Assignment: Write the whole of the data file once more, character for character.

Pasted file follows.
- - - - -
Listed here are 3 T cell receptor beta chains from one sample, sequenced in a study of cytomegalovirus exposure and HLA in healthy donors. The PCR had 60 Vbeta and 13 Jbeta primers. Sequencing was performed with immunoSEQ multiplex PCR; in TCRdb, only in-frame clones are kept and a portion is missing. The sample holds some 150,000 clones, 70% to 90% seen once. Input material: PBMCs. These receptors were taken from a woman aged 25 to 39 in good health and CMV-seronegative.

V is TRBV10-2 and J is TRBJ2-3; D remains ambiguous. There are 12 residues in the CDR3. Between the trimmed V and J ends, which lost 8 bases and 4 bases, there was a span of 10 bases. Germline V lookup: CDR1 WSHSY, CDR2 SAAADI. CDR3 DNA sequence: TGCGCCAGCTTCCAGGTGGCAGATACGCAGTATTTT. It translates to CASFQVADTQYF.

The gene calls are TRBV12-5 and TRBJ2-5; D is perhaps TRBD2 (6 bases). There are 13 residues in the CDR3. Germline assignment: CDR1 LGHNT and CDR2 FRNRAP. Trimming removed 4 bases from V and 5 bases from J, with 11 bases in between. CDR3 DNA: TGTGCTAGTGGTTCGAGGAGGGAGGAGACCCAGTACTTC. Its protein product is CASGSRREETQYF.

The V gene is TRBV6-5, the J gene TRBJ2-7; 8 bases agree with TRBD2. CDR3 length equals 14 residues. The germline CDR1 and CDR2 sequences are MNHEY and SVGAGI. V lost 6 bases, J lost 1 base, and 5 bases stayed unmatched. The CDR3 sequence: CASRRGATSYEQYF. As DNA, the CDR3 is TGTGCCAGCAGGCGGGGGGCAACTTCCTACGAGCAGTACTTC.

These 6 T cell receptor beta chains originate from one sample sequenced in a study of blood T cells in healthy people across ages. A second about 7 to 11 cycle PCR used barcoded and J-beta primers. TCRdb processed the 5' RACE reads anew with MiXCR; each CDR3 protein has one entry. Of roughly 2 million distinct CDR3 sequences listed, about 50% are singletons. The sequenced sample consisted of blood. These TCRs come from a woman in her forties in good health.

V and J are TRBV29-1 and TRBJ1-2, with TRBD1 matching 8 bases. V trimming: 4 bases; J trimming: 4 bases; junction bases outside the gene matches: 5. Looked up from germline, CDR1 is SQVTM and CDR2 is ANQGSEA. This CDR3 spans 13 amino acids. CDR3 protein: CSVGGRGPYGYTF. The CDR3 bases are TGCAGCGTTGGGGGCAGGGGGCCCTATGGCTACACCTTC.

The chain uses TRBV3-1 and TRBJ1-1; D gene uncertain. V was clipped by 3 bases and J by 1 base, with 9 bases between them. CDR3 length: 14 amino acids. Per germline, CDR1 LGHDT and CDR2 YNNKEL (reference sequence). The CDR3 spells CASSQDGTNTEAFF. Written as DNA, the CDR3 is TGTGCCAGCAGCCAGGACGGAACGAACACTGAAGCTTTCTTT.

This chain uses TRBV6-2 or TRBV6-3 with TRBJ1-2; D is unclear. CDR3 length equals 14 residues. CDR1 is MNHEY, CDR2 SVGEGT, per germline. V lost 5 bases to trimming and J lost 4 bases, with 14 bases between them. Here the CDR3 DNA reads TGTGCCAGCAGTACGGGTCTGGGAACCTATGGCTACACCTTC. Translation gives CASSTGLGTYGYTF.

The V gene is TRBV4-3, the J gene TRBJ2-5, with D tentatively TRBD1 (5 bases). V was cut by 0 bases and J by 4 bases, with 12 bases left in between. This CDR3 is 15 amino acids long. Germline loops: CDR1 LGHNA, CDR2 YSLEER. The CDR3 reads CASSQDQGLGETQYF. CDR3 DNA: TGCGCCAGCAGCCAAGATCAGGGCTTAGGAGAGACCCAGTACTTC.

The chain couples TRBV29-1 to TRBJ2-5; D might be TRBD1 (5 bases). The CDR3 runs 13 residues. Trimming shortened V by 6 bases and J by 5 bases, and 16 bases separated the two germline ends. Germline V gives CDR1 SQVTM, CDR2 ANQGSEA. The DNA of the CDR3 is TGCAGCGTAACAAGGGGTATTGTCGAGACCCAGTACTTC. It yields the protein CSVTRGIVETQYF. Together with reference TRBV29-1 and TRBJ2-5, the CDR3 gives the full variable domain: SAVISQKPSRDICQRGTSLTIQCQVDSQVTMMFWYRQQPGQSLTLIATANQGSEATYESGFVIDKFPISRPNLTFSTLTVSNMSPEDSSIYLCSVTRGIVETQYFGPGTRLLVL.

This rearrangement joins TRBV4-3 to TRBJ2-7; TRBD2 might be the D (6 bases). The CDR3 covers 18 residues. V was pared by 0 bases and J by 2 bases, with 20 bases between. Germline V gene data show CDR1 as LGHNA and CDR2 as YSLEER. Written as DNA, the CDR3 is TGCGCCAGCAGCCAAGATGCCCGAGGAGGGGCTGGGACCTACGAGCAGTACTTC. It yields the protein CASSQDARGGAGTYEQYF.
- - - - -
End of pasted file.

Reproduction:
Listed here are 3 T cell receptor beta chains from one sample, sequenced in a study of cytomegalovirus exposure and HLA in healthy donors. The PCR had 60 Vbeta and 13 Jbeta primers. Sequencing was performed with immunoSEQ multiplex PCR; in TCRdb, only in-frame clones are kept and a portion is missing. The sample holds some 150,000 clones, 70% to 90% seen once. Input material: PBMCs. These receptors were taken from a woman aged 25 to 39 in good health and CMV-seronegative.

V is TRBV10-2 and J is TRBJ2-3; D remains ambiguous. There are 12 residues in the CDR3. Between the trimmed V and J ends, which lost 8 bases and 4 bases, there was a span of 10 bases. Germline V lookup: CDR1 WSHSY, CDR2 SAAADI. CDR3 DNA sequence: TGCGCCAGCTTCCAGGTGGCAGATACGCAGTATTTT. It translates to CASFQVADTQYF.

The gene calls are TRBV12-5 and TRBJ2-5; D is perhaps TRBD2 (6 bases). There are 13 residues in the CDR3. Germline assignment: CDR1 LGHNT and CDR2 FRNRAP. Trimming removed 4 bases from V and 5 bases from J, with 11 bases in between. CDR3 DNA: TGTGCTAGTGGTTCGAGGAGGGAGGAGACCCAGTACTTC. Its protein product is CASGSRREETQYF.

The V gene is TRBV6-5, the J gene TRBJ2-7; 8 bases agree with TRBD2. CDR3 length equals 14 residues. The germline CDR1 and CDR2 sequences are MNHEY and SVGAGI. V lost 6 bases, J lost 1 base, and 5 bases stayed unmatched. The CDR3 sequence: CASRRGATSYEQYF. As DNA, the CDR3 is TGTGCCAGCAGGCGGGGGGCAACTTCCTACGAGCAGTACTTC.

These 6 T cell receptor beta chains originate from one sample sequenced in a study of blood T cells in healthy people across ages. A second about 7 to 11 cycle PCR used barcoded and J-beta primers. TCRdb processed the 5' RACE reads anew with MiXCR; each CDR3 protein has one entry. Of roughly 2 million distinct CDR3 sequences listed, about 50% are singletons. The sequenced sample consisted of blood. These TCRs come from a woman in her forties in good health.

V and J are TRBV29-1 and TRBJ1-2, with TRBD1 matching 8 bases. V trimming: 4 bases; J trimming: 4 bases; junction bases outside the gene matches: 5. Looked up from germline, CDR1 is SQVTM and CDR2 is ANQGSEA. This CDR3 spans 13 amino acids. CDR3 protein: CSVGGRGPYGYTF. The CDR3 bases are TGCAGCGTTGGGGGCAGGGGGCCCTATGGCTACACCTTC.

The chain uses TRBV3-1 and TRBJ1-1; D gene uncertain. V was clipped by 3 bases and J by 1 base, with 9 bases between them. CDR3 length: 14 amino acids. Per germline, CDR1 LGHDT and CDR2 YNNKEL (reference sequence). The CDR3 spells CASSQDGTNTEAFF. Written as DNA, the CDR3 is TGTGCCAGCAGCCAGGACGGAACGAACACTGAAGCTTTCTTT.

This chain uses TRBV6-2 or TRBV6-3 with TRBJ1-2; D is unclear. CDR3 length equals 14 residues. CDR1 is MNHEY, CDR2 SVGEGT, per germline. V lost 5 bases to trimming and J lost 4 bases, with 14 bases between them. Here the CDR3 DNA reads TGTGCCAGCAGTACGGGTCTGGGAACCTATGGCTACACCTTC. Translation gives CASSTGLGTYGYTF.

The V gene is TRBV4-3, the J gene TRBJ2-5, with D tentatively TRBD1 (5 bases). V was cut by 0 bases and J by 4 bases, with 12 bases left in between. This CDR3 is 15 amino acids long. Germline loops: CDR1 LGHNA, CDR2 YSLEER. The CDR3 reads CASSQDQGLGETQYF. CDR3 DNA: TGCGCCAGCAGCCAAGATCAGGGCTTAGGAGAGACCCAGTACTTC.

The chain couples TRBV29-1 to TRBJ2-5; D might be TRBD1 (5 bases). The CDR3 runs 13 residues. Trimming shortened V by 6 bases and J by 5 bases, and 16 bases separated the two germline ends. Germline V gives CDR1 SQVTM, CDR2 ANQGSEA. The DNA of the CDR3 is TGCAGCGTAACAAGGGGTATTGTCGAGACCCAGTACTTC. It yields the protein CSVTRGIVETQYF. Together with reference TRBV29-1 and TRBJ2-5, the CDR3 gives the full variable domain: SAVISQKPSRDICQRGTSLTIQCQVDSQVTMMFWYRQQPGQSLTLIATANQGSEATYESGFVIDKFPISRPNLTFSTLTVSNMSPEDSSIYLCSVTRGIVETQYFGPGTRLLVL.

This rearrangement joins TRBV4-3 to TRBJ2-7; TRBD2 might be the D (6 bases). The CDR3 covers 18 residues. V was pared by 0 bases and J by 2 bases, with 20 bases between. Germline V gene data show CDR1 as LGHNA and CDR2 as YSLEER. Written as DNA, the CDR3 is TGCGCCAGCAGCCAAGATGCCCGAGGAGGGGCTGGGACCTACGAGCAGTACTTC. It yields the protein CASSQDARGGAGTYEQYF.